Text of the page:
Sean broadcasts TV for the NBA team and is in the fast food restaurant business. We have fast food restaurants all over Memphis. Our daughter dates a high-profile person and has for years, so there's nothing in our lives that's normal, except that our life is normal to us.
When Sandy (Bullock) came and visited, she was like, "Whoa!" But that's just us. If the Lord was not the center of our lives, there's no telling where this thing would have spiraled. He keeps us grounded.
As I watched the film, I wondered how differently the story might have come out if it had been in someone else's hands.
Sean: it was written by an atheist. Crazy. So it was in someone else's hands. If it was in the "right person's" hands, it would have been so transparent it wouldn't have been believable. The fact that it was in someone else's hands, and that person kept getting tugged back, was crazy. First it was about football, and then it wasn't about football, and kept going back and forth. I think that's the beauty of it that it has so many flaws.
If a staunch Christian writer would have had that, it would have been a perfect story and no one would have been interested in it. The fact that people look at us and go "No, I ain't buying it," is good. There are always people who will believe it, but there will always be people who are in between, who will look at us and go, "They're not perfect, so I can be a believer too." I think that was kind of Sandra Bullock's thing. She saw that we have faults all over the place, and that's OK. That's where I think that if this had been written by "the right person," there wouldn't have been any interest.
How did the two of you meet?
Leigh Anne: He played basketball at Ole Miss and I was a cheerleader. We won a big basketball game one night – I think it was a last-second shot against a big opponent. He may have hit the last shot or something, and I kind of noticed him. I got to a fraternity party after, some kind of theme party, and everybody was dressed up.
Someone pointed out Sean Tuohy to me, this big basketball player. I thought, "I'm going to talk to him," so I bounced over there and chatted with him. Unfortunately, the girl who he'd dated for several years and attended another college out of town, her little sister was standing right there beside him. I think that was our first conversation.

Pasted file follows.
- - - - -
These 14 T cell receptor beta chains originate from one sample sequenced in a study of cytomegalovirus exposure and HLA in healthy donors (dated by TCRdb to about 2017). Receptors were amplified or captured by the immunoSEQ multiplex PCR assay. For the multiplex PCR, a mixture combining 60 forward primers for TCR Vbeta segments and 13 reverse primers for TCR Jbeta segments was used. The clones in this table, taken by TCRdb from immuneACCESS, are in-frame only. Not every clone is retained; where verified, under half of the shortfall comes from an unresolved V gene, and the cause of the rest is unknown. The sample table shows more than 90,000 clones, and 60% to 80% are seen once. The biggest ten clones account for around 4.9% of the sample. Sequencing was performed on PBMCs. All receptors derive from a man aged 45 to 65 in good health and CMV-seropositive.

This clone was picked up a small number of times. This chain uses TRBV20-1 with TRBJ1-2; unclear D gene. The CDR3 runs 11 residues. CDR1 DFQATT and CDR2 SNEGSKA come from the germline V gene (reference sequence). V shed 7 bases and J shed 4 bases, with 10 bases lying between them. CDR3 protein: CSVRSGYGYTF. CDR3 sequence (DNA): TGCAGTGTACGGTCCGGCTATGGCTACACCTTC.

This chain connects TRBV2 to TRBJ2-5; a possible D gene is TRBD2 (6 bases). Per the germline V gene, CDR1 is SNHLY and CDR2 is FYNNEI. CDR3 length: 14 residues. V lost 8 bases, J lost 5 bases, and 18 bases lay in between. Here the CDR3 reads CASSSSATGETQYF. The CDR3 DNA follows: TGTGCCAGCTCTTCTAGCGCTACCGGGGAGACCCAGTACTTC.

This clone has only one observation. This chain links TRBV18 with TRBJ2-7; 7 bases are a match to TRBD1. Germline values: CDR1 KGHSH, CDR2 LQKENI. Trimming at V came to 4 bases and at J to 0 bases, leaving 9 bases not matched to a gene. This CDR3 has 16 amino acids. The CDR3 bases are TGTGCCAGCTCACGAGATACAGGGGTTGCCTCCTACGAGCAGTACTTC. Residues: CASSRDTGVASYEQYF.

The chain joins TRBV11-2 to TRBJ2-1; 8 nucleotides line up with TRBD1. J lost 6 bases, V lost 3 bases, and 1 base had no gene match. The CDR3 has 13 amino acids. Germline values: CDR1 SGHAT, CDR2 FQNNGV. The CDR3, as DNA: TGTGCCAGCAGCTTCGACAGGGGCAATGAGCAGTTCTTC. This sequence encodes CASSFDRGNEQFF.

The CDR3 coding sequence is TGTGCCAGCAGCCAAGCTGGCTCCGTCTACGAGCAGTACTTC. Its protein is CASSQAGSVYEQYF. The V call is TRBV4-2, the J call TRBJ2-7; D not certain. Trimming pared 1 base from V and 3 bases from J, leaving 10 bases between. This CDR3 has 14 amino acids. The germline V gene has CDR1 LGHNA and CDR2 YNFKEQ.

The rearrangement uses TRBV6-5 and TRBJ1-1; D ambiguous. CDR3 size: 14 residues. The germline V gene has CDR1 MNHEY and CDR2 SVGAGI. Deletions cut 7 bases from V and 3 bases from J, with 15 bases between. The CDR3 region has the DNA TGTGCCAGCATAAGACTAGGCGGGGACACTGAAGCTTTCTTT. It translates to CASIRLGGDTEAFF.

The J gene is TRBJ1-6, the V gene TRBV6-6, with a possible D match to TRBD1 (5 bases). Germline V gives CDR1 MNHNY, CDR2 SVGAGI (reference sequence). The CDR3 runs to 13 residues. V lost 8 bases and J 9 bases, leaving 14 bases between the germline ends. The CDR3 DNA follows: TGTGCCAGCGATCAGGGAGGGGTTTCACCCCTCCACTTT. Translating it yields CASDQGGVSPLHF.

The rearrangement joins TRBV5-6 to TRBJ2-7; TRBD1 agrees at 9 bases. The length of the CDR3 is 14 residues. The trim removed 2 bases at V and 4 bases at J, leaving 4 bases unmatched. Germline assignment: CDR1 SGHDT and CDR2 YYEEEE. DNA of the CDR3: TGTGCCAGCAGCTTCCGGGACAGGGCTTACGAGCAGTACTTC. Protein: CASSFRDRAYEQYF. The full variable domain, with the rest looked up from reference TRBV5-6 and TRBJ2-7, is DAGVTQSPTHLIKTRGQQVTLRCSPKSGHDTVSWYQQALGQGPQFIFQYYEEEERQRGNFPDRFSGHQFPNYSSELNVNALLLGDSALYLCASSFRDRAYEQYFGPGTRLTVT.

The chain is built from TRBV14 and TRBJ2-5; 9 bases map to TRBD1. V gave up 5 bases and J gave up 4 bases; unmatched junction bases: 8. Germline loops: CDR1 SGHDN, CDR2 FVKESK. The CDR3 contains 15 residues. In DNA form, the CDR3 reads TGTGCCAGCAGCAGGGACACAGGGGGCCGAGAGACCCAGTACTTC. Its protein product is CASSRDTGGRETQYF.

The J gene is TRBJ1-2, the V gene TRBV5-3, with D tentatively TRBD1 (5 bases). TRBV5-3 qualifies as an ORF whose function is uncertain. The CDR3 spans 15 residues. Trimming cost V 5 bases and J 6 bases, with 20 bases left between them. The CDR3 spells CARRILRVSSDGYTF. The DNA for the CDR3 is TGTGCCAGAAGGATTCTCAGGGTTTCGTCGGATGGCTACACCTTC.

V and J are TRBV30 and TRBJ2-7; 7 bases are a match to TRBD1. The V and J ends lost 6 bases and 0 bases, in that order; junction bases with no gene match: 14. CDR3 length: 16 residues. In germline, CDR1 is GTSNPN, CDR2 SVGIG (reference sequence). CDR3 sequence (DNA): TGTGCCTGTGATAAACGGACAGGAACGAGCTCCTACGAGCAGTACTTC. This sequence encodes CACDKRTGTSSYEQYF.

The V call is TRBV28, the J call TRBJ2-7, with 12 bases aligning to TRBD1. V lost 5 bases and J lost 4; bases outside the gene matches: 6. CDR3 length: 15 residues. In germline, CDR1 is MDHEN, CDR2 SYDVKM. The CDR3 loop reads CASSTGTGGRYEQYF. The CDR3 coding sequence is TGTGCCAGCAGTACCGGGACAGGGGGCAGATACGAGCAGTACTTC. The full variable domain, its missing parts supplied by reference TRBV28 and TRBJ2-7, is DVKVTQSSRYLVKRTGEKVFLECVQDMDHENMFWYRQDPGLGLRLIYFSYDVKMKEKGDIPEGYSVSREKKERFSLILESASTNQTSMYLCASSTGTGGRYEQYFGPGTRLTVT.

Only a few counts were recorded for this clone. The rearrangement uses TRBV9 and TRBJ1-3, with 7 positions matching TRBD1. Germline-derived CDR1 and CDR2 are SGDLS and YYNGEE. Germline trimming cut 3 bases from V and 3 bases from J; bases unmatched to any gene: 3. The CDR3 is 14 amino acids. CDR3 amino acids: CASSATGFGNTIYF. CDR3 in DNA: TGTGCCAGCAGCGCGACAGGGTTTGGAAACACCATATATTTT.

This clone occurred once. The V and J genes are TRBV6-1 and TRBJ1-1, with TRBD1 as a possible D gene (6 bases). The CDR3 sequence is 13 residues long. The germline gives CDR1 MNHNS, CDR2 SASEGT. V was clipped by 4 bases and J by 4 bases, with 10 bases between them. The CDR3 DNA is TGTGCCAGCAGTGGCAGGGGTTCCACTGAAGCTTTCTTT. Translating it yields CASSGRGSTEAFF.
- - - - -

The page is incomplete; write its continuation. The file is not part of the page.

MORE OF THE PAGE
Sean: If the football team had been any good, we'd never have met.
Leigh Anne: The basketball team was really good that year.
Leigh Anne, you remind me of Dixie Carter on "Designing Women.: You're portrayed as very solid in your character, very forthright with people, and you have moments of these strong declarations. Is that true to you?
Leigh Anne: I don't know where that's from. I think it's just that Southern woman strong-willed nature. Us Southern women are strong-willed women and when you peel the layers away; we have big hearts and are compassionate.
Sean: It's the heat I think. Those hot summers. She's always been like that. There are a lot of times when I think, "I wish she'd stop," but it's who she is. She's not inconsistent. I just jump on and jump off, because it's not like it's not going to be there.
We heard the cast talk about the impact you had on them. What impact did they have on you?
Sean: The girls in my office think I'm the greatest thing in the world because I can call Tim McGraw. Are you kidding? That's golden. I don't care about anything else. The fact that I can call Tim McGraw on the telephone is HUGE. You can have a lot of things in this world, but that's huge! (Tim McGraw and Sandra Bullock as the Tuohys at left)
Leigh Anne: You learn that those people are normal. They put their pants on Just like you do. They're just people.
Sean: They're good people.
Leigh Anne: They're great people.
Sean: I tell you what, that Lily Collins, you could just scoop her up piece by piece. That is the absolute sweetest human being in the world. I mean it takes one second to figure that out. Of course, Jae (Head) is a character, and you look at Quinton [Aaron, seen below with co-star Kathy Bates) and just start crying because you want to pull for him.
Leigh Anne: This movie was life changing for Quinton. He had been evicted from his apartment. His cell phone had been turned off when he found out he got this role. If you take nothing else away from this movie, the fact that this changed his life is incredible. You only ask to help one kid, but this movie was life changing for him.
John Lee was trying to get him but he couldn’t reach him because he'd been evicted and his cell phone turned off. He had to go back to a community center to track him down. His mother had passed away. She knew he tried out for the part, but she never knew he got it. She passed away relatively close to the time he found out he got the part. So this movie changed Quinton's life forever.
He's a great kid and he didn't have it as tough as Michael Oher, but he didn't have it easy at all. You just step back and look at the dynamics of this, and as Sean says, the only way you can explain it is that it's a miracle.
Sean: I still can't believe anybody will see it.
Are you kidding me? It's the weekend before season, and it's a film about football in the South?
Sean: That's true. There will probably be more people watching the Baltimore Ravens after this. But Michael won't really notice it.
But your section at the stadium will probably get fuller.
Leigh Anne: We have a good section. We trained them. We had a "come to Jesus" meeting and they're good now.
Sean: Any time there's a new one, people will tell them to be careful.
Leigh Anne: They're good people.